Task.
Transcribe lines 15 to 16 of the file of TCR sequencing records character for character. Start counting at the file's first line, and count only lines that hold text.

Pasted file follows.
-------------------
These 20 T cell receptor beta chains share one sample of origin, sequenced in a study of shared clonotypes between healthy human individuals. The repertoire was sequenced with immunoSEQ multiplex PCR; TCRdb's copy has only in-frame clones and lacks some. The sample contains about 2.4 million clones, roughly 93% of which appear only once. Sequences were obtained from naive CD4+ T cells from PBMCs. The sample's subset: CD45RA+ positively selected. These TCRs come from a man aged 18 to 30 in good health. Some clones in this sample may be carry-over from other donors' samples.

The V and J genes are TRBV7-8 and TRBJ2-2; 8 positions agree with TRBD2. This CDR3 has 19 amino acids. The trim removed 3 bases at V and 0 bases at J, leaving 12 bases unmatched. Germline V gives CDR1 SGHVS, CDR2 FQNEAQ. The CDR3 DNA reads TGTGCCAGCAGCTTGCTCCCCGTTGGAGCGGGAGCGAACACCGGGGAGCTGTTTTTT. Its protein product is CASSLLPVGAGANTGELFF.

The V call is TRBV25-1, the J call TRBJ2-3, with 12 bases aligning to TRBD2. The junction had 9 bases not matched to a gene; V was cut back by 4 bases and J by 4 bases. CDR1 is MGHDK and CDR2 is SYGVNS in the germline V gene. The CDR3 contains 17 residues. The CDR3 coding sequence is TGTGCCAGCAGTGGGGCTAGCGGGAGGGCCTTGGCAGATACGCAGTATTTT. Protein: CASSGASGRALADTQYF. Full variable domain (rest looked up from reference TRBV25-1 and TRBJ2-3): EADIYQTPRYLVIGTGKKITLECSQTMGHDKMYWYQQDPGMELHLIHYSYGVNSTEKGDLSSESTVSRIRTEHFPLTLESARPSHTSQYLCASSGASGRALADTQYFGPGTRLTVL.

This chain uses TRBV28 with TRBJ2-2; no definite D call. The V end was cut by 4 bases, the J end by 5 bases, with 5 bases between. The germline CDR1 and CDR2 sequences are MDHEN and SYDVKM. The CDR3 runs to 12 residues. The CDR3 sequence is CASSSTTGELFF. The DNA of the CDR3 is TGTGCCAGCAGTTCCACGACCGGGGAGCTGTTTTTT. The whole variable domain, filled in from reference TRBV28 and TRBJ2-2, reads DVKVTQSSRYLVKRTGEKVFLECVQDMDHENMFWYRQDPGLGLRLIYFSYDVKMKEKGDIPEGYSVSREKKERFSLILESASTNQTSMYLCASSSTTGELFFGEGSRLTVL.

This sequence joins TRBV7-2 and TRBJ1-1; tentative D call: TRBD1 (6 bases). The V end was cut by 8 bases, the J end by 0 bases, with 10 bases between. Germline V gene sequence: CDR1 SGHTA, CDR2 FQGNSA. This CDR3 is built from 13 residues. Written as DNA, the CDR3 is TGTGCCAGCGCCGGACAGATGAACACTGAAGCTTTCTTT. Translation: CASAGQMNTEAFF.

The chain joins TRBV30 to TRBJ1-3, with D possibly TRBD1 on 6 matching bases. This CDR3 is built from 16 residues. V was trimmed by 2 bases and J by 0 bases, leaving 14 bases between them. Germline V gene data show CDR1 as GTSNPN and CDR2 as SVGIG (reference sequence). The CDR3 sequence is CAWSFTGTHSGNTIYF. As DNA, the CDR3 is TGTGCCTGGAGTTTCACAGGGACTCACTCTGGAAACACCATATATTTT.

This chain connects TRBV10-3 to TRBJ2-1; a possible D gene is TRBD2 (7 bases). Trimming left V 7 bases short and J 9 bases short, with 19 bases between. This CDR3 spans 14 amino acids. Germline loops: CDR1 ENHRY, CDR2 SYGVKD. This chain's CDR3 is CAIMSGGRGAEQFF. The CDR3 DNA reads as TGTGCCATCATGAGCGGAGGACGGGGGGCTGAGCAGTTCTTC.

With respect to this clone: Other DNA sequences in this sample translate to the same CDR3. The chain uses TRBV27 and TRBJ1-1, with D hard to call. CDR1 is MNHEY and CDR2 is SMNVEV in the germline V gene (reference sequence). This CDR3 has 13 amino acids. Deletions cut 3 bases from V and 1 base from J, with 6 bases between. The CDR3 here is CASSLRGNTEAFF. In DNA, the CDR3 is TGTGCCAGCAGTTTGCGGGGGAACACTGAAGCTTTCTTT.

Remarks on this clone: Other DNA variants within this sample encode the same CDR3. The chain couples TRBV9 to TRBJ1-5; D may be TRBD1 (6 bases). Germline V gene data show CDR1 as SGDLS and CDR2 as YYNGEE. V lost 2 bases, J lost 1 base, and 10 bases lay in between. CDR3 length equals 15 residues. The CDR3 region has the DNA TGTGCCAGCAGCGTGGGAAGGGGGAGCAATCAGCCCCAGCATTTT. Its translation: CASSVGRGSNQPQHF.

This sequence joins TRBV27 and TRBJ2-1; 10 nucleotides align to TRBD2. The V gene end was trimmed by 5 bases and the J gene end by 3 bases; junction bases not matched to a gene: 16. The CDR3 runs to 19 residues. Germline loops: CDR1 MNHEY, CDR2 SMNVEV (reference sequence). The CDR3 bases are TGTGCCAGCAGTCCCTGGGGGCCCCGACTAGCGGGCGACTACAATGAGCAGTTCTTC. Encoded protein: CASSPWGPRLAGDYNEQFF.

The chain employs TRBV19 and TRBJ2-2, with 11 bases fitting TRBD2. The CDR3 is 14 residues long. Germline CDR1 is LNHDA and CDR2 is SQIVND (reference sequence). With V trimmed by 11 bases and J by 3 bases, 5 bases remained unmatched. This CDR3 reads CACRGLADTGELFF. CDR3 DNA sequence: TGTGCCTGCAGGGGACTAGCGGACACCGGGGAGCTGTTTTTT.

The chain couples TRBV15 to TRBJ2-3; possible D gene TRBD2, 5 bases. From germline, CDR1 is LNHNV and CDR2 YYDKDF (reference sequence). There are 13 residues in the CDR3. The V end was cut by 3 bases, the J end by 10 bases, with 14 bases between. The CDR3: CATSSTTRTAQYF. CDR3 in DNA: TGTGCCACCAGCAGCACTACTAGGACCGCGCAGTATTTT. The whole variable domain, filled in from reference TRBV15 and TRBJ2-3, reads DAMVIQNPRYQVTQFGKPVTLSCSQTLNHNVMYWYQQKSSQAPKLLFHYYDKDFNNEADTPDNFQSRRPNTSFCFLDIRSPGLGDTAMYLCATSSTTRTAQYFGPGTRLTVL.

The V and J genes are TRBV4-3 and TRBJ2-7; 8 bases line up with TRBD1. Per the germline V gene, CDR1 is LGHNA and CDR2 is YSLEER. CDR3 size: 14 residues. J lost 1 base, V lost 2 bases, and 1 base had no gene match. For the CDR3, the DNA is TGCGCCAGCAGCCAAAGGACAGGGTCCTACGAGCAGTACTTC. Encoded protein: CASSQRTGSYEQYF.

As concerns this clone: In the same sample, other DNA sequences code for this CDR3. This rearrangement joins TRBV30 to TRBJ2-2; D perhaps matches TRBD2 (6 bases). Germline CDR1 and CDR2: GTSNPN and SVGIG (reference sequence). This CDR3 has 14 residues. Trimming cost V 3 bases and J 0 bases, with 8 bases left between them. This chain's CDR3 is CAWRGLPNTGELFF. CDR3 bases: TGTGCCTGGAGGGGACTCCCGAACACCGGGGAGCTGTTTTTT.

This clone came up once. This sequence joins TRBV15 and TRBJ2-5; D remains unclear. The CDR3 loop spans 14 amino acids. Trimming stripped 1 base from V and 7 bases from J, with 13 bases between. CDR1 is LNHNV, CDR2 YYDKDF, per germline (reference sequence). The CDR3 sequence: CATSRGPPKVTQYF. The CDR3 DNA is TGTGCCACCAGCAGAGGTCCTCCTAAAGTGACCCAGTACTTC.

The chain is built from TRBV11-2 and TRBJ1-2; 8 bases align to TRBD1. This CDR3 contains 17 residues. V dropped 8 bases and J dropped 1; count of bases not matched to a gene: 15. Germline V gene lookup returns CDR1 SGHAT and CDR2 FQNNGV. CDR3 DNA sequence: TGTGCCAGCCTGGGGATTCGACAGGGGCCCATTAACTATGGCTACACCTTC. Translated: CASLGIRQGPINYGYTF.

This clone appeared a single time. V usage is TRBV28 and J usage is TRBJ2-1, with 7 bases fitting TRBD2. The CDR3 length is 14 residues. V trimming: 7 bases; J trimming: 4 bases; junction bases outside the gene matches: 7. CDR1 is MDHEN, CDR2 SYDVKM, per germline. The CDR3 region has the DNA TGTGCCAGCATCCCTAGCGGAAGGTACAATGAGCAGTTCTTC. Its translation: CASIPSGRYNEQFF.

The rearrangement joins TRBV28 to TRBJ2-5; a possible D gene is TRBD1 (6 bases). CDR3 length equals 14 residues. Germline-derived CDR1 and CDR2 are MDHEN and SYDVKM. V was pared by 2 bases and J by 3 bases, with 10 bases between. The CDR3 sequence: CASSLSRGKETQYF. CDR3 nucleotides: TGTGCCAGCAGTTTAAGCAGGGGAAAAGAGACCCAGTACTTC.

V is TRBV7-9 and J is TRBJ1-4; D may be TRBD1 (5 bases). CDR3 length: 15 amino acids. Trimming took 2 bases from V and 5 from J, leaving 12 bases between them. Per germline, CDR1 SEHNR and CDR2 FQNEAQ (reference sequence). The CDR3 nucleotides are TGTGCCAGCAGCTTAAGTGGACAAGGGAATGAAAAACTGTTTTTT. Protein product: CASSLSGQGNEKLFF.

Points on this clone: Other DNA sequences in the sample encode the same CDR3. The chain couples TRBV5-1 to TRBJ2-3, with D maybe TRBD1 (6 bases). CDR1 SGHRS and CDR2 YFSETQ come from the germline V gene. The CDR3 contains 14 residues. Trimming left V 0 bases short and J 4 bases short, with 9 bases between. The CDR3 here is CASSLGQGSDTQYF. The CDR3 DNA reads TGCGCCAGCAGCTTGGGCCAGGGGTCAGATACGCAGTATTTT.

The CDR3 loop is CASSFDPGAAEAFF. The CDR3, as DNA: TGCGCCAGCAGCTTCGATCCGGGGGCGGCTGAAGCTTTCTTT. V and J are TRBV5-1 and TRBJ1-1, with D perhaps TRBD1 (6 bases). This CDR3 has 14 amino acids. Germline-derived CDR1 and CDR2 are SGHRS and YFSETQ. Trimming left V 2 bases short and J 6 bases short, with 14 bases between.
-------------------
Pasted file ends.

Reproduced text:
This clone came up once. This sequence joins TRBV15 and TRBJ2-5; D remains unclear. The CDR3 loop spans 14 amino acids. Trimming stripped 1 base from V and 7 bases from J, with 13 bases between. CDR1 is LNHNV, CDR2 YYDKDF, per germline (reference sequence). The CDR3 sequence: CATSRGPPKVTQYF. The CDR3 DNA is TGTGCCACCAGCAGAGGTCCTCCTAAAGTGACCCAGTACTTC.

The chain is built from TRBV11-2 and TRBJ1-2; 8 bases align to TRBD1. This CDR3 contains 17 residues. V dropped 8 bases and J dropped 1; count of bases not matched to a gene: 15. Germline V gene lookup returns CDR1 SGHAT and CDR2 FQNNGV. CDR3 DNA sequence: TGTGCCAGCCTGGGGATTCGACAGGGGCCCATTAACTATGGCTACACCTTC. Translated: CASLGIRQGPINYGYTF.